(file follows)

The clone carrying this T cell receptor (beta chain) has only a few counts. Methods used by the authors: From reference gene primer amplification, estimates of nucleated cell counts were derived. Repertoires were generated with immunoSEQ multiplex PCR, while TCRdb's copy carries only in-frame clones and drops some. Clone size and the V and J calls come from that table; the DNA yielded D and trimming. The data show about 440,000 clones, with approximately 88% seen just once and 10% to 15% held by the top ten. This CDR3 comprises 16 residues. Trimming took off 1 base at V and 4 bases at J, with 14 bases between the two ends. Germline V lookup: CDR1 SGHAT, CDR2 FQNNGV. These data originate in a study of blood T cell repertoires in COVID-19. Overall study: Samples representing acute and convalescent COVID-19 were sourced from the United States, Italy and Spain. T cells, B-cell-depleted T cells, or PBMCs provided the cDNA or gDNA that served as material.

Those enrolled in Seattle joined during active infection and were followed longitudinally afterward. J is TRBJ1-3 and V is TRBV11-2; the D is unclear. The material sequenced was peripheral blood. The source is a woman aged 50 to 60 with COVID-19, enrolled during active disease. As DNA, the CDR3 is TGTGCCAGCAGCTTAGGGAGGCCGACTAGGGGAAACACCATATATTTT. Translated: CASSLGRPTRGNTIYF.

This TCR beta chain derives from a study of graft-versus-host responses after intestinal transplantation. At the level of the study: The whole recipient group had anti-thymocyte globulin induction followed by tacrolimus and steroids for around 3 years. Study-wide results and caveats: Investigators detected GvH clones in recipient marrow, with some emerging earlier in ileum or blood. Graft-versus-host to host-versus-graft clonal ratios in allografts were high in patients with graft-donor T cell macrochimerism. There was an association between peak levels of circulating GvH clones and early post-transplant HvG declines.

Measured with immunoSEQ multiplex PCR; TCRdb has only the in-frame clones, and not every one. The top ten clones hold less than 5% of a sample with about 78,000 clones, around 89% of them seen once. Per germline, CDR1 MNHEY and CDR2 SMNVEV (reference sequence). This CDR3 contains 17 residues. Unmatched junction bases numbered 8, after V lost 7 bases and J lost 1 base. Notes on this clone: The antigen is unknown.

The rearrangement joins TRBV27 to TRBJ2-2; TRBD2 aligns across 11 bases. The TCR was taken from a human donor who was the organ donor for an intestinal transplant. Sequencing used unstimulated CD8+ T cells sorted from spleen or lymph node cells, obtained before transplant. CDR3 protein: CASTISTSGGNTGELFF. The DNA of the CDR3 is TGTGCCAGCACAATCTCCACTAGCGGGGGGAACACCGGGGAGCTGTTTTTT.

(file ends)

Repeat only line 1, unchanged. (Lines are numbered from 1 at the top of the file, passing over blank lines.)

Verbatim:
The clone carrying this T cell receptor (beta chain) has only a few counts. Methods used by the authors: From reference gene primer amplification, estimates of nucleated cell counts were derived. Repertoires were generated with immunoSEQ multiplex PCR, while TCRdb's copy carries only in-frame clones and drops some. Clone size and the V and J calls come from that table; the DNA yielded D and trimming. The data show about 440,000 clones, with approximately 88% seen just once and 10% to 15% held by the top ten. This CDR3 comprises 16 residues. Trimming took off 1 base at V and 4 bases at J, with 14 bases between the two ends. Germline V lookup: CDR1 SGHAT, CDR2 FQNNGV. These data originate in a study of blood T cell repertoires in COVID-19. Overall study: Samples representing acute and convalescent COVID-19 were sourced from the United States, Italy and Spain. T cells, B-cell-depleted T cells, or PBMCs provided the cDNA or gDNA that served as material.